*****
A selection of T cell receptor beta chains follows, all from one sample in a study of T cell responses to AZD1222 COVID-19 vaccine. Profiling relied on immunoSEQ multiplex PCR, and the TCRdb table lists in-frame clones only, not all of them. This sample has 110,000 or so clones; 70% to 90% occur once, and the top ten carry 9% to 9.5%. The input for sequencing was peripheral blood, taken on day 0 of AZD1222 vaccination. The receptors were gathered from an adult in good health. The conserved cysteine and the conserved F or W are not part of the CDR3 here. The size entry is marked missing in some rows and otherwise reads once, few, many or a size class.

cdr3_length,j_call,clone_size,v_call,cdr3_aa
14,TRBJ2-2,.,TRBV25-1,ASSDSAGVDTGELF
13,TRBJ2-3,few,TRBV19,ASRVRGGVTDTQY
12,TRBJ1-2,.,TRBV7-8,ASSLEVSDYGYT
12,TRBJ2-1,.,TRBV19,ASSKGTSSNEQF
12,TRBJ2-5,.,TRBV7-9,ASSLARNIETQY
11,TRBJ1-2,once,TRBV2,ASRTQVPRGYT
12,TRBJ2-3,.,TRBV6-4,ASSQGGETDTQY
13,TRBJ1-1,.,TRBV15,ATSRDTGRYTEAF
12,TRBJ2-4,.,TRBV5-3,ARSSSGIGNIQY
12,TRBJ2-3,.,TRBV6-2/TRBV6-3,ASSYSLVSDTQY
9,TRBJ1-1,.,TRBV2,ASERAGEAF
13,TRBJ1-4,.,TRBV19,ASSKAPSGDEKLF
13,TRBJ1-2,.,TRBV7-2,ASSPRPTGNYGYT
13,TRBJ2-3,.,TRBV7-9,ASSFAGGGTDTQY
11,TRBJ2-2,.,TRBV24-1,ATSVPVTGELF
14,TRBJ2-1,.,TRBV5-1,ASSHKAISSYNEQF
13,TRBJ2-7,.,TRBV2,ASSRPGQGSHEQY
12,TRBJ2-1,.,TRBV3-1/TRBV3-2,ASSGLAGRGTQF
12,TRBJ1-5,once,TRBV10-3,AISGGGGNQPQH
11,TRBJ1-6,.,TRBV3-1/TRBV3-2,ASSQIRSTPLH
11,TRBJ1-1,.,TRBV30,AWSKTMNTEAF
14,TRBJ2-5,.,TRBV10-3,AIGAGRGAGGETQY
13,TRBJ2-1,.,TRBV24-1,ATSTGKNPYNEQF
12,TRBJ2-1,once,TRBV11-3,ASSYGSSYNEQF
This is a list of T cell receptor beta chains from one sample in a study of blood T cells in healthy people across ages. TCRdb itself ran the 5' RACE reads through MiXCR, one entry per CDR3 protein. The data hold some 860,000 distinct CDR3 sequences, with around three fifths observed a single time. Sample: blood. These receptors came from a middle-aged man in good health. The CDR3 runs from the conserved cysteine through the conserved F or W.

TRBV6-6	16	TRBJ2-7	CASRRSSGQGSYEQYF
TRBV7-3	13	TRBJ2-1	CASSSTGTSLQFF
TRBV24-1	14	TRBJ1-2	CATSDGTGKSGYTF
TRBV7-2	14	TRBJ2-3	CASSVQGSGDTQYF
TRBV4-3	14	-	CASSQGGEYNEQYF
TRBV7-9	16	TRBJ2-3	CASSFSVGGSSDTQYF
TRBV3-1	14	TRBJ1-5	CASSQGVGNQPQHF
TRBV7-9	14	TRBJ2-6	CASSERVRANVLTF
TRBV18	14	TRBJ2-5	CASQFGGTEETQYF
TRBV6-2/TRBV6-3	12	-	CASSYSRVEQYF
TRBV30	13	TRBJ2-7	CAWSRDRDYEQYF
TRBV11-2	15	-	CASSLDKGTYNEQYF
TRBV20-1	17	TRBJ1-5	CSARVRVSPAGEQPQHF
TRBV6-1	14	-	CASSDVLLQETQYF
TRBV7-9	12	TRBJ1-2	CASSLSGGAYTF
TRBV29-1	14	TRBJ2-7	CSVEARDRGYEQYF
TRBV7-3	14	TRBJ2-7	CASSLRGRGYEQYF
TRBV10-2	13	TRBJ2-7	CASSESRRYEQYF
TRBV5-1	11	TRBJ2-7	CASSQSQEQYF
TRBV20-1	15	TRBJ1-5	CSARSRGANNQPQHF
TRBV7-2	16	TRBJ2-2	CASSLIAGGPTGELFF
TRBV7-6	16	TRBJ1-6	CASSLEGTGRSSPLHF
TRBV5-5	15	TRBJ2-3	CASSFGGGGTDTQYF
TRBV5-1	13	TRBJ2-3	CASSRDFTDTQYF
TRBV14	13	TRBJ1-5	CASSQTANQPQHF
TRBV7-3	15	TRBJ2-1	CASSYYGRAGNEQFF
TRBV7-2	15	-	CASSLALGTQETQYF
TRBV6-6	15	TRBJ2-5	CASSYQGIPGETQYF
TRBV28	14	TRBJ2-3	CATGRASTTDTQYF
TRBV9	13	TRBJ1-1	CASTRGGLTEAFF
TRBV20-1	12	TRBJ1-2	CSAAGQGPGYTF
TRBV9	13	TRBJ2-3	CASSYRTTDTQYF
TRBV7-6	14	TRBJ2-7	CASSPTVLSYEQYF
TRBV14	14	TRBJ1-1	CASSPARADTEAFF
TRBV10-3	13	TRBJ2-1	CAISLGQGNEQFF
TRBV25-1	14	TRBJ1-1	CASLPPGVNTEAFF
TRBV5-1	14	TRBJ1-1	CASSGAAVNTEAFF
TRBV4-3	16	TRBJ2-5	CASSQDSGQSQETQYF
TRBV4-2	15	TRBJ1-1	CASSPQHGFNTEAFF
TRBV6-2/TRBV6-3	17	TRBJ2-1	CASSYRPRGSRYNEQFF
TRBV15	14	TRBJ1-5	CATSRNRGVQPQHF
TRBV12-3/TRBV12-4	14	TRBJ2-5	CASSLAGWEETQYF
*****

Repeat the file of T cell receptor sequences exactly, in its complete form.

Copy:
A selection of T cell receptor beta chains follows, all from one sample in a study of T cell responses to AZD1222 COVID-19 vaccine. Profiling relied on immunoSEQ multiplex PCR, and the TCRdb table lists in-frame clones only, not all of them. This sample has 110,000 or so clones; 70% to 90% occur once, and the top ten carry 9% to 9.5%. The input for sequencing was peripheral blood, taken on day 0 of AZD1222 vaccination. The receptors were gathered from an adult in good health. The conserved cysteine and the conserved F or W are not part of the CDR3 here. The size entry is marked missing in some rows and otherwise reads once, few, many or a size class.

cdr3_length,j_call,clone_size,v_call,cdr3_aa
14,TRBJ2-2,.,TRBV25-1,ASSDSAGVDTGELF
13,TRBJ2-3,few,TRBV19,ASRVRGGVTDTQY
12,TRBJ1-2,.,TRBV7-8,ASSLEVSDYGYT
12,TRBJ2-1,.,TRBV19,ASSKGTSSNEQF
12,TRBJ2-5,.,TRBV7-9,ASSLARNIETQY
11,TRBJ1-2,once,TRBV2,ASRTQVPRGYT
12,TRBJ2-3,.,TRBV6-4,ASSQGGETDTQY
13,TRBJ1-1,.,TRBV15,ATSRDTGRYTEAF
12,TRBJ2-4,.,TRBV5-3,ARSSSGIGNIQY
12,TRBJ2-3,.,TRBV6-2/TRBV6-3,ASSYSLVSDTQY
9,TRBJ1-1,.,TRBV2,ASERAGEAF
13,TRBJ1-4,.,TRBV19,ASSKAPSGDEKLF
13,TRBJ1-2,.,TRBV7-2,ASSPRPTGNYGYT
13,TRBJ2-3,.,TRBV7-9,ASSFAGGGTDTQY
11,TRBJ2-2,.,TRBV24-1,ATSVPVTGELF
14,TRBJ2-1,.,TRBV5-1,ASSHKAISSYNEQF
13,TRBJ2-7,.,TRBV2,ASSRPGQGSHEQY
12,TRBJ2-1,.,TRBV3-1/TRBV3-2,ASSGLAGRGTQF
12,TRBJ1-5,once,TRBV10-3,AISGGGGNQPQH
11,TRBJ1-6,.,TRBV3-1/TRBV3-2,ASSQIRSTPLH
11,TRBJ1-1,.,TRBV30,AWSKTMNTEAF
14,TRBJ2-5,.,TRBV10-3,AIGAGRGAGGETQY
13,TRBJ2-1,.,TRBV24-1,ATSTGKNPYNEQF
12,TRBJ2-1,once,TRBV11-3,ASSYGSSYNEQF
This is a list of T cell receptor beta chains from one sample in a study of blood T cells in healthy people across ages. TCRdb itself ran the 5' RACE reads through MiXCR, one entry per CDR3 protein. The data hold some 860,000 distinct CDR3 sequences, with around three fifths observed a single time. Sample: blood. These receptors came from a middle-aged man in good health. The CDR3 runs from the conserved cysteine through the conserved F or W.

TRBV6-6	16	TRBJ2-7	CASRRSSGQGSYEQYF
TRBV7-3	13	TRBJ2-1	CASSSTGTSLQFF
TRBV24-1	14	TRBJ1-2	CATSDGTGKSGYTF
TRBV7-2	14	TRBJ2-3	CASSVQGSGDTQYF
TRBV4-3	14	-	CASSQGGEYNEQYF
TRBV7-9	16	TRBJ2-3	CASSFSVGGSSDTQYF
TRBV3-1	14	TRBJ1-5	CASSQGVGNQPQHF
TRBV7-9	14	TRBJ2-6	CASSERVRANVLTF
TRBV18	14	TRBJ2-5	CASQFGGTEETQYF
TRBV6-2/TRBV6-3	12	-	CASSYSRVEQYF
TRBV30	13	TRBJ2-7	CAWSRDRDYEQYF
TRBV11-2	15	-	CASSLDKGTYNEQYF
TRBV20-1	17	TRBJ1-5	CSARVRVSPAGEQPQHF
TRBV6-1	14	-	CASSDVLLQETQYF
TRBV7-9	12	TRBJ1-2	CASSLSGGAYTF
TRBV29-1	14	TRBJ2-7	CSVEARDRGYEQYF
TRBV7-3	14	TRBJ2-7	CASSLRGRGYEQYF
TRBV10-2	13	TRBJ2-7	CASSESRRYEQYF
TRBV5-1	11	TRBJ2-7	CASSQSQEQYF
TRBV20-1	15	TRBJ1-5	CSARSRGANNQPQHF
TRBV7-2	16	TRBJ2-2	CASSLIAGGPTGELFF
TRBV7-6	16	TRBJ1-6	CASSLEGTGRSSPLHF
TRBV5-5	15	TRBJ2-3	CASSFGGGGTDTQYF
TRBV5-1	13	TRBJ2-3	CASSRDFTDTQYF
TRBV14	13	TRBJ1-5	CASSQTANQPQHF
TRBV7-3	15	TRBJ2-1	CASSYYGRAGNEQFF
TRBV7-2	15	-	CASSLALGTQETQYF
TRBV6-6	15	TRBJ2-5	CASSYQGIPGETQYF
TRBV28	14	TRBJ2-3	CATGRASTTDTQYF
TRBV9	13	TRBJ1-1	CASTRGGLTEAFF
TRBV20-1	12	TRBJ1-2	CSAAGQGPGYTF
TRBV9	13	TRBJ2-3	CASSYRTTDTQYF
TRBV7-6	14	TRBJ2-7	CASSPTVLSYEQYF
TRBV14	14	TRBJ1-1	CASSPARADTEAFF
TRBV10-3	13	TRBJ2-1	CAISLGQGNEQFF
TRBV25-1	14	TRBJ1-1	CASLPPGVNTEAFF
TRBV5-1	14	TRBJ1-1	CASSGAAVNTEAFF
TRBV4-3	16	TRBJ2-5	CASSQDSGQSQETQYF
TRBV4-2	15	TRBJ1-1	CASSPQHGFNTEAFF
TRBV6-2/TRBV6-3	17	TRBJ2-1	CASSYRPRGSRYNEQFF
TRBV15	14	TRBJ1-5	CATSRNRGVQPQHF
TRBV12-3/TRBV12-4	14	TRBJ2-5	CASSLAGWEETQYF